Remember The Alamo

I’m not talking about the historical site in Texas. The Alamo of today’s tale is located in Sparks Nevada. It is a casino attached to a truck stop. However, it is at this casino where we set the stage for this story.

But first we need a little background. My grandfather was equal parts scoundrel and saint. During World War 2, he was a ball turret gunner on a B-24 Liberator. After the war, he married my grandmother and started a family. He became an educator. When he retired, he was a school principle.

When I was in kindergarten I was diagnosed with dyslexia. At the time, dyslexic kids were shoved into special ed classes and neglected. At least in the local school system where I grew up. But grandpa wasn’t having any of that shit. He knew I could learn, they just had to find the right way to teach me.

Grandpa loved to play cards. He’d play any card game known to man. Hell, during his eulogy the priest even commented on how fondly he remembered playing cards with my grandfather. And grandpa used cards to teach me math. Blackjack, poker, rummy, etc. But blackjack was always his favorite to play with me. He even taught me how to “count” cards while admonishing me to never get caught doing it. By the time I was in the 3rd grade, I could run count on a 6 deck shoe.

Grandpa was also my hero growing up. He went out of his way to keep me going while mom and dad did their divorce thing. We did a lot together. Fishing, playing cards, snooker, etc. But there was always a teaching moment built into each activity.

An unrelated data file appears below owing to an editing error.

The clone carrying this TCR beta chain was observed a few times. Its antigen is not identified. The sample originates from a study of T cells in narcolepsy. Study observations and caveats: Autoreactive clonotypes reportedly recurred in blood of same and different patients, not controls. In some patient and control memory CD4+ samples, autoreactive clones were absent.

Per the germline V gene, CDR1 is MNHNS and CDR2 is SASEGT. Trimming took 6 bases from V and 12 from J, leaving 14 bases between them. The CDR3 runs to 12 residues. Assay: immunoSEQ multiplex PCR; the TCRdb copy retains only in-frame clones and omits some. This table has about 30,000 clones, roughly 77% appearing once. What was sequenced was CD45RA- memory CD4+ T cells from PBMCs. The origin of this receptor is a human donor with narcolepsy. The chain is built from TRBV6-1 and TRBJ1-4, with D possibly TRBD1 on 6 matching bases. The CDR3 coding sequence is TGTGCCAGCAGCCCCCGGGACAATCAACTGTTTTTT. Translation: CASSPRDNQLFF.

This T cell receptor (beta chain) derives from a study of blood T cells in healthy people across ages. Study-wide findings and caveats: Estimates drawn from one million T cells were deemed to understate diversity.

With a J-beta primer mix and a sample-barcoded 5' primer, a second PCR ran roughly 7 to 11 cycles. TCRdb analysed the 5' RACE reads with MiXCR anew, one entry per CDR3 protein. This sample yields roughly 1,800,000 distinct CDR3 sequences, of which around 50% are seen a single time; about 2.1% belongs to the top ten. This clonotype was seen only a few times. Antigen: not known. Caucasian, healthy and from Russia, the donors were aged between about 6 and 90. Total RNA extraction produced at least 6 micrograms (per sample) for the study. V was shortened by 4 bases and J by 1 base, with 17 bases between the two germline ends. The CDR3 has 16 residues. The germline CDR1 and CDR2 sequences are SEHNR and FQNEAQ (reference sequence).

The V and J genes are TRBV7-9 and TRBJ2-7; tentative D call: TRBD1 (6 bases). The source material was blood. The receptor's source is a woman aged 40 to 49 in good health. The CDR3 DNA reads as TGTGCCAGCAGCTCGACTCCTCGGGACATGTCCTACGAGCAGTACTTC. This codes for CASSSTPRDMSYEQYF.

So, it is no exaggeration for me to say sitting down at a blackjack table is a sacred thing. Putting my cash down on the table and getting a stack of chips back is as holy to me as genuflecting at the altar is for a catholic.

Our story takes place not long after I started my legitimate trucking career. I had completed a 4 week school at the end of October and elected to wait until after Thanksgiving to start my over the road time with a trainer. It only took about a week for my trainer, who’s name was David, to decide I was competent enough to need constant supervision. So we started “team” driving. I’d sleep while he drove and he’d sleep most of the time I drove.

The problem is, when you run too hard you also run out of hours. You are only allowed so many “on duty” hours before you have to take a “reset”. And we ran into our reset at Sparks Nevada. And we parked our truck at the Alamo. It was a decent little truck stop with nice showers and an attached casino. We could have picked a worse place to stop for a reset.

Now would be a good time to mention that David was getting paid for every mile I drove as my trainer. I was getting paid a flat weekly amount. I genuinely liked him. He was a good guy. He knew I was buttering his bread and he wasn’t above returning the favor.

This particular evening, we fueled up, showered and went in and had a nice steak dinner. David paid. He always paid for dinner. Then he decided we were going to hit the tables. He even gave me $20 to play with. Like I said, he was a good guy. I hit an ATM, snagged $30 of my own giving me an even $50 worth of seed money.

You never just sit down at a blackjack table. You size it up first. Are the other players at the table competent? Or are they just muppets throwing away their money one hand at a time? Obviously competent players are preferable. Honestly, an empty table with a bored dealer is ideal.